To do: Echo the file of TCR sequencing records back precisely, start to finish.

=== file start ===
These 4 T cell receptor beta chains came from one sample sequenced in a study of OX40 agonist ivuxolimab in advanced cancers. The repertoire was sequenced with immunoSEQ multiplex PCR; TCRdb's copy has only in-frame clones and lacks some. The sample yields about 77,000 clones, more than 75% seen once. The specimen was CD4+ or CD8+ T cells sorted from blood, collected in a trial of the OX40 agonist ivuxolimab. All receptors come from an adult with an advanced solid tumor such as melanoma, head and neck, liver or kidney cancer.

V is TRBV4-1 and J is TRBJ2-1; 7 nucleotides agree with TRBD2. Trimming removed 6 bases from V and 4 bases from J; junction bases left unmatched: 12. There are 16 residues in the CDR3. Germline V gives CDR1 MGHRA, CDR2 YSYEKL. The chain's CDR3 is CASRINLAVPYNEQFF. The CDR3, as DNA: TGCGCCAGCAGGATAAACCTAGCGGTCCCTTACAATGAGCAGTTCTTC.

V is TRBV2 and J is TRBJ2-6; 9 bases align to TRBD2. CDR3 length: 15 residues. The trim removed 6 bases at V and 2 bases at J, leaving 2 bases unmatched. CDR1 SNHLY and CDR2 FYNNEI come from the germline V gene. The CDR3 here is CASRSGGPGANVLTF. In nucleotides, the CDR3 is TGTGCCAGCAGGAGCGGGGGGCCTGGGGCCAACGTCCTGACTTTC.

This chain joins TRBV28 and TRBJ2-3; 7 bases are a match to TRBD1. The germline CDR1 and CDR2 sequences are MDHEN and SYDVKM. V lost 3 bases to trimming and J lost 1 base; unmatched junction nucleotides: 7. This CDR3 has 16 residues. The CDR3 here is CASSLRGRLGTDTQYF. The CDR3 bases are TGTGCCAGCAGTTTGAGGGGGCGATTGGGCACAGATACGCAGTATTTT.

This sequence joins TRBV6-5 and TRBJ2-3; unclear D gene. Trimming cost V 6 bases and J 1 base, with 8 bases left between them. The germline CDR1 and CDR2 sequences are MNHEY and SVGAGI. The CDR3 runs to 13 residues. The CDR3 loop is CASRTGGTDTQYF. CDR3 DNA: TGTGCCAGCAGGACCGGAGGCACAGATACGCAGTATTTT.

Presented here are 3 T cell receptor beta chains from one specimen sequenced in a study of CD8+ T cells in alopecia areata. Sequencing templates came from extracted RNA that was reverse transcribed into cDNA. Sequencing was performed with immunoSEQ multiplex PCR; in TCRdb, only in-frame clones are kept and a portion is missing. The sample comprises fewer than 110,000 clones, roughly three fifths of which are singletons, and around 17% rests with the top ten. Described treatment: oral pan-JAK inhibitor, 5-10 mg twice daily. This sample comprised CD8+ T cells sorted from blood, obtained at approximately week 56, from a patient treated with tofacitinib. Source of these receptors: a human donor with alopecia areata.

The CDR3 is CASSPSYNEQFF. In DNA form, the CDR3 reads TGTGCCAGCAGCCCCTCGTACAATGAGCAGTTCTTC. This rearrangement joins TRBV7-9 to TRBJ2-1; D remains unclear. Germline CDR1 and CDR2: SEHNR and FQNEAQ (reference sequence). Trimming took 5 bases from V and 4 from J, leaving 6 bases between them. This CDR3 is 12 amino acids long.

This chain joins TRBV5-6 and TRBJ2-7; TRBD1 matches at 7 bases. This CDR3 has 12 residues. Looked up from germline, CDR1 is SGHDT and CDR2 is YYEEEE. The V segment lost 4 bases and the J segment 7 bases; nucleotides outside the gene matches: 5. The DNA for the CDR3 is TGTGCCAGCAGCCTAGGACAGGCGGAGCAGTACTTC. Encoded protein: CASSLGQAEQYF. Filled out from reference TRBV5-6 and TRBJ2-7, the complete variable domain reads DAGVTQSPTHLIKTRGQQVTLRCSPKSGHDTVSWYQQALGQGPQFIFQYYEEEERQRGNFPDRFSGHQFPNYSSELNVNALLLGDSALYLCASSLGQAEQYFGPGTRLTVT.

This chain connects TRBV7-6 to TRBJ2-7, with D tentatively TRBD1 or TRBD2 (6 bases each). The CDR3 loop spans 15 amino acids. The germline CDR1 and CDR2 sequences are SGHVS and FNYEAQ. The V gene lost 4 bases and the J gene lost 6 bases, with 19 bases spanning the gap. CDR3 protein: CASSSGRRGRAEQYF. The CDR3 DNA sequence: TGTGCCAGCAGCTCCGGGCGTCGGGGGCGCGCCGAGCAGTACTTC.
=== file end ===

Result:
These 4 T cell receptor beta chains came from one sample sequenced in a study of OX40 agonist ivuxolimab in advanced cancers. The repertoire was sequenced with immunoSEQ multiplex PCR; TCRdb's copy has only in-frame clones and lacks some. The sample yields about 77,000 clones, more than 75% seen once. The specimen was CD4+ or CD8+ T cells sorted from blood, collected in a trial of the OX40 agonist ivuxolimab. All receptors come from an adult with an advanced solid tumor such as melanoma, head and neck, liver or kidney cancer.

V is TRBV4-1 and J is TRBJ2-1; 7 nucleotides agree with TRBD2. Trimming removed 6 bases from V and 4 bases from J; junction bases left unmatched: 12. There are 16 residues in the CDR3. Germline V gives CDR1 MGHRA, CDR2 YSYEKL. The chain's CDR3 is CASRINLAVPYNEQFF. The CDR3, as DNA: TGCGCCAGCAGGATAAACCTAGCGGTCCCTTACAATGAGCAGTTCTTC.

V is TRBV2 and J is TRBJ2-6; 9 bases align to TRBD2. CDR3 length: 15 residues. The trim removed 6 bases at V and 2 bases at J, leaving 2 bases unmatched. CDR1 SNHLY and CDR2 FYNNEI come from the germline V gene. The CDR3 here is CASRSGGPGANVLTF. In nucleotides, the CDR3 is TGTGCCAGCAGGAGCGGGGGGCCTGGGGCCAACGTCCTGACTTTC.

This chain joins TRBV28 and TRBJ2-3; 7 bases are a match to TRBD1. The germline CDR1 and CDR2 sequences are MDHEN and SYDVKM. V lost 3 bases to trimming and J lost 1 base; unmatched junction nucleotides: 7. This CDR3 has 16 residues. The CDR3 here is CASSLRGRLGTDTQYF. The CDR3 bases are TGTGCCAGCAGTTTGAGGGGGCGATTGGGCACAGATACGCAGTATTTT.

This sequence joins TRBV6-5 and TRBJ2-3; unclear D gene. Trimming cost V 6 bases and J 1 base, with 8 bases left between them. The germline CDR1 and CDR2 sequences are MNHEY and SVGAGI. The CDR3 runs to 13 residues. The CDR3 loop is CASRTGGTDTQYF. CDR3 DNA: TGTGCCAGCAGGACCGGAGGCACAGATACGCAGTATTTT.

Presented here are 3 T cell receptor beta chains from one specimen sequenced in a study of CD8+ T cells in alopecia areata. Sequencing templates came from extracted RNA that was reverse transcribed into cDNA. Sequencing was performed with immunoSEQ multiplex PCR; in TCRdb, only in-frame clones are kept and a portion is missing. The sample comprises fewer than 110,000 clones, roughly three fifths of which are singletons, and around 17% rests with the top ten. Described treatment: oral pan-JAK inhibitor, 5-10 mg twice daily. This sample comprised CD8+ T cells sorted from blood, obtained at approximately week 56, from a patient treated with tofacitinib. Source of these receptors: a human donor with alopecia areata.

The CDR3 is CASSPSYNEQFF. In DNA form, the CDR3 reads TGTGCCAGCAGCCCCTCGTACAATGAGCAGTTCTTC. This rearrangement joins TRBV7-9 to TRBJ2-1; D remains unclear. Germline CDR1 and CDR2: SEHNR and FQNEAQ (reference sequence). Trimming took 5 bases from V and 4 from J, leaving 6 bases between them. This CDR3 is 12 amino acids long.

This chain joins TRBV5-6 and TRBJ2-7; TRBD1 matches at 7 bases. This CDR3 has 12 residues. Looked up from germline, CDR1 is SGHDT and CDR2 is YYEEEE. The V segment lost 4 bases and the J segment 7 bases; nucleotides outside the gene matches: 5. The DNA for the CDR3 is TGTGCCAGCAGCCTAGGACAGGCGGAGCAGTACTTC. Encoded protein: CASSLGQAEQYF. Filled out from reference TRBV5-6 and TRBJ2-7, the complete variable domain reads DAGVTQSPTHLIKTRGQQVTLRCSPKSGHDTVSWYQQALGQGPQFIFQYYEEEERQRGNFPDRFSGHQFPNYSSELNVNALLLGDSALYLCASSLGQAEQYFGPGTRLTVT.

This chain connects TRBV7-6 to TRBJ2-7, with D tentatively TRBD1 or TRBD2 (6 bases each). The CDR3 loop spans 15 amino acids. The germline CDR1 and CDR2 sequences are SGHVS and FNYEAQ. The V gene lost 4 bases and the J gene lost 6 bases, with 19 bases spanning the gap. CDR3 protein: CASSSGRRGRAEQYF. The CDR3 DNA sequence: TGTGCCAGCAGCTCCGGGCGTCGGGGGCGCGCCGAGCAGTACTTC.